The Dictionary of Lost Words, Review: Thought-provoking

The Dictionary of Lost Words by Pip Williams is moving, thought-provoking historical fiction based on real people and events that shaped society. Read my book summary and review.

The Dictionary of Lost Words, Review - Pip Williams

The Dictionary of Lost Words Book Synopsis

Motherless Esme, grows up in Oxford’s Scriptorium, where her father and fellow lexicographers compile the very first Oxford English Dictionary.

As a very small child playing beneath the word sorting table, Esme discovers words that have been discarded by the men above and begins collecting them. Many of these discarded words relate to the experiences of women and the working classes. As she grows up, Esme realizes the importance of these overlooked words and sets out to create her own dictionary, the Dictionary of Lost Words.

Esme’s enlightenment and coming of age is set against the backdrop of the women’s suffrage movement and World War I. Exploring themes of language, history, and empowerment, this literary fiction was inspired by true events. It is a book that celebrates the power of words to shape our understanding of the world.

Publisher: Penguin Random House, April 2021; First published by Affirm Press in March 2020)

Genre: Historical, Literature, Drama, Romance

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My Review

In this highly perceptive and nuanced historical fiction based on fact, Pip Williams honours the quiet industry, resilience and invaluable contribution of all those who, for whatever reason, are under-appreciated by society.

Reportedly, Williams’ novel inspiration was born from “two simple questions. Do words mean different things to men and women? And if they do, is it possible that we have lost something in the process of defining them?”.

I found lead character Esme’s vividly authentic mix of intellectual curiosity and quiet insecurities beguiling. Her reverence and love for words and their variant meanings comparable to Liesel Meminger’s in The Book Thief.

Some words are more than letters on a page, don’t you think? They have shape and texture. They are like bullets, full of energy, and when you give one breath you can feel its sharp edge against your lip.

But she is far from the only character within The Dictionary of Lost Words that readers will grow immensely fond of, and dare I say uncommonly attached to. The emotional honesty shared between the characters brought to life on these pages (female and male) will have even the most stoic reaching for tissues.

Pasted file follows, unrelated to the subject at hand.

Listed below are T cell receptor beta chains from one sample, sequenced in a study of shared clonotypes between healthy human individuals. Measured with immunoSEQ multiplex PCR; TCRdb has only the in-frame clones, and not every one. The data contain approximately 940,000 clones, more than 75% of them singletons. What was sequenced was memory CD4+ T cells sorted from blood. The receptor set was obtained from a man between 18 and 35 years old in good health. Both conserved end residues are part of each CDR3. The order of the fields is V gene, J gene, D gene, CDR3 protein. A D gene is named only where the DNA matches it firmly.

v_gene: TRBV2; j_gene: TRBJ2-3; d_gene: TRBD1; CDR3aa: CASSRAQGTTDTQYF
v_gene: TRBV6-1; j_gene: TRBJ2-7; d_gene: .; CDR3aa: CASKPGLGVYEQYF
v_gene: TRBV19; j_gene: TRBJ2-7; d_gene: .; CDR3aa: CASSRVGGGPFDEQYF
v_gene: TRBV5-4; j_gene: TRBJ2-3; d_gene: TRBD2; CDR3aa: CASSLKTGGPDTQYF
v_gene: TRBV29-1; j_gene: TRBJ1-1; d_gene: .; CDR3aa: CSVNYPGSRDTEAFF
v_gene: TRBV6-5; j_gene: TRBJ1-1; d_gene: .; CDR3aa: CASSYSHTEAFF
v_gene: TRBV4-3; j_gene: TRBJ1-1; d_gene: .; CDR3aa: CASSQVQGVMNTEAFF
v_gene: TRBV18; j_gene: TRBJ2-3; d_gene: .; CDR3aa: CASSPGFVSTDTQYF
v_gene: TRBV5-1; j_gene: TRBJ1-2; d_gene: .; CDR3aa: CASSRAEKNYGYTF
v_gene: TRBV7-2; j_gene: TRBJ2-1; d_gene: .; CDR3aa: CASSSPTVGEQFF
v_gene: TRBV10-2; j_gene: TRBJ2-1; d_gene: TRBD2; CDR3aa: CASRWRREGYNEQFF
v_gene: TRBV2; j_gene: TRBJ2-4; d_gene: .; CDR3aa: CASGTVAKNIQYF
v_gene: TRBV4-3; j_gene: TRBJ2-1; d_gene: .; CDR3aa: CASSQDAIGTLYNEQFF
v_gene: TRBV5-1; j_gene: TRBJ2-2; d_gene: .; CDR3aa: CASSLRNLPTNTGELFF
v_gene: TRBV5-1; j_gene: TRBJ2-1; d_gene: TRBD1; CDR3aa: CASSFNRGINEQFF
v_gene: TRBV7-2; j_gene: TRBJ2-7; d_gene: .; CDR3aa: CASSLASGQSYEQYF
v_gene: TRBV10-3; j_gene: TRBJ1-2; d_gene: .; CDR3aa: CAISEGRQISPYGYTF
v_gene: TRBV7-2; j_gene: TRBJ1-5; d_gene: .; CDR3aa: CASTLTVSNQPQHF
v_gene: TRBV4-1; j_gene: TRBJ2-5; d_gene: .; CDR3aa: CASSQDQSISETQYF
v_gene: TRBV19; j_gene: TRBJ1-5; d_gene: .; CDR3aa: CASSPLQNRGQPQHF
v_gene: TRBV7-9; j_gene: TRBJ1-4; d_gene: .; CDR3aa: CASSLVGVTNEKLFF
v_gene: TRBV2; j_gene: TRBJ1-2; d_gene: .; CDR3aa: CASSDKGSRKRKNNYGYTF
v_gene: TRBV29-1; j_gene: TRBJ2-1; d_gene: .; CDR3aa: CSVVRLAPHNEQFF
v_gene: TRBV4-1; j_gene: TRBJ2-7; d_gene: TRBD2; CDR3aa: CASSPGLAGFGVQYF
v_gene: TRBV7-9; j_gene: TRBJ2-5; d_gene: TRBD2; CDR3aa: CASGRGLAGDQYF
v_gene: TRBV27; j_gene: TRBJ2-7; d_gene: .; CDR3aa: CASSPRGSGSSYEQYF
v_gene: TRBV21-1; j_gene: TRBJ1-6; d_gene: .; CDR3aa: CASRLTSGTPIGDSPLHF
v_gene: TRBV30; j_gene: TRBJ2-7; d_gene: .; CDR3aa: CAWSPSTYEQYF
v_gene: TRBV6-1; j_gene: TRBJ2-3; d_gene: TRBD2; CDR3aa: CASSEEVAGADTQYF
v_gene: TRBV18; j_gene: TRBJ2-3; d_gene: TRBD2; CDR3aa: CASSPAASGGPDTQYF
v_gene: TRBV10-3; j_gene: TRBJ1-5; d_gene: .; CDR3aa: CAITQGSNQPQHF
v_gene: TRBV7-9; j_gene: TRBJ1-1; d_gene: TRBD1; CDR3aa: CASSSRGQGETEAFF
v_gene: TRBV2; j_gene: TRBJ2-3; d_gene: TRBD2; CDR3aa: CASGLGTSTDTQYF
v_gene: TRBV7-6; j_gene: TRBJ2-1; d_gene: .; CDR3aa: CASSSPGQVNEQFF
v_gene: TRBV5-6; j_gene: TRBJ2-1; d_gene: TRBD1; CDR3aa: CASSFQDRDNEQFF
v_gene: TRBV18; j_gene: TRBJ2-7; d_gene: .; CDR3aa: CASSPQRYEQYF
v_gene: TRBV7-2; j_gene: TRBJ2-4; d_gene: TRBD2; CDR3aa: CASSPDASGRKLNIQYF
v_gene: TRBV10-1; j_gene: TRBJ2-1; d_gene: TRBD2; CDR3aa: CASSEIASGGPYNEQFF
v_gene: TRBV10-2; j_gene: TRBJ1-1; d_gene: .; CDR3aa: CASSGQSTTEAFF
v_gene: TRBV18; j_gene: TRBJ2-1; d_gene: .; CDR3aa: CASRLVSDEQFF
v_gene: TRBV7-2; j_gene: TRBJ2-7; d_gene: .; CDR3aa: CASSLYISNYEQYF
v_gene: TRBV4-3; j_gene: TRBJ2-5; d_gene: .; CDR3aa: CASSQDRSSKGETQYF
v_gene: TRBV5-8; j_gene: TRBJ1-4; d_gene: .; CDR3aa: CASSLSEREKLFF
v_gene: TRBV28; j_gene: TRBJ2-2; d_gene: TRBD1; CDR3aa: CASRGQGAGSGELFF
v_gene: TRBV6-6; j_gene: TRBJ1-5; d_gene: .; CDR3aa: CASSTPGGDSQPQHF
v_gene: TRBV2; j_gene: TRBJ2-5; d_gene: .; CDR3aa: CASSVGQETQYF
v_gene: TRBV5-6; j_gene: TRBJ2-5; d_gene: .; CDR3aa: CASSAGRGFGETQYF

“Me needlework will always be here,” she said. “I see this and I feel…well, I don’t know the word. Like I’ll always be here.” 

Literary themes

By illuminating and deeply personalising the societal and structural context within which historical records were produced, Williams explores both their value and inherent bias. It reminds us of the power of words, to harm and control, but also to bridge gaps, to empower and to bring about change for the better.

The beauty of The Dictionary of Lost Words is it elevates the contributions of women without villainising or deriding the contributions of men. It heroes common kindness; not as an act of charity, but one of respect for every individual’s value no matter their gender or birth.

Astute, highly topical and memorable debut fiction from Pip Williams.

BOOK RATING: The Story 4.5 / 5 ; The Writing 4.5 / 5 – Overall 4.5

Get your copy of The Dictionary of Lost Words from:

Amazon Bookshop US Booktopia AU

What other readers thought of The Dictionary of Lost Words

  • Book Reporter calls it a charismatic story for word lovers and linguists.
  • The cast of richly realised characters and relationships caught the attention of the Sydney Morning Herald.
  • One of my favourite authors Geraldine Brooks (People of the Book) called it a ‘marvelous fiction about the power of language to elevate or repress’.
  • The Conversation urged readers to not rush through The Dictionary of Lost Words, but to savour its heart-wrenching detail.
  • In her review, FloraSkates highlighted just how many of the people, places, and events featured in this novel are based in truth.
  • Booklist, called it an imaginative love letter to dictionaries.
  • Brittany of Shelf Reflection found The Dictionary of Lost Words less pleasing to read, citing some of the profanity contained and its length.

Screen Adaptations

It has been reported that Lisa Scott (Highview Productions) and Rebecca Summerton (Closer Productions) will adapt the book into a television series, with Pip Williams playing an executive producer role. This screen deal follows the stage adaptation of The Dictionary of Lost Words by the SA State Theatre Company and the Sydney Theatre Company, which premiered in Adelaide in September 2023 before showing at the Sydney Opera House in October 2023.

About the Author, Pip Williams

  • UK-born Pip Williams grew up in Sydney, and now lives in South Australia.
  • Written a memoir of her family’s travels in search of the good life, One Italian Summer.
  • Career spent as a social researcher, and this novel is based on her original research in the Oxford English Dictionary archives.
  • Check out Pip William’s website.

This review counts toward my participation in the Aussie Author Challenge 2021 and the 2021 Australian Women Writers Challenge.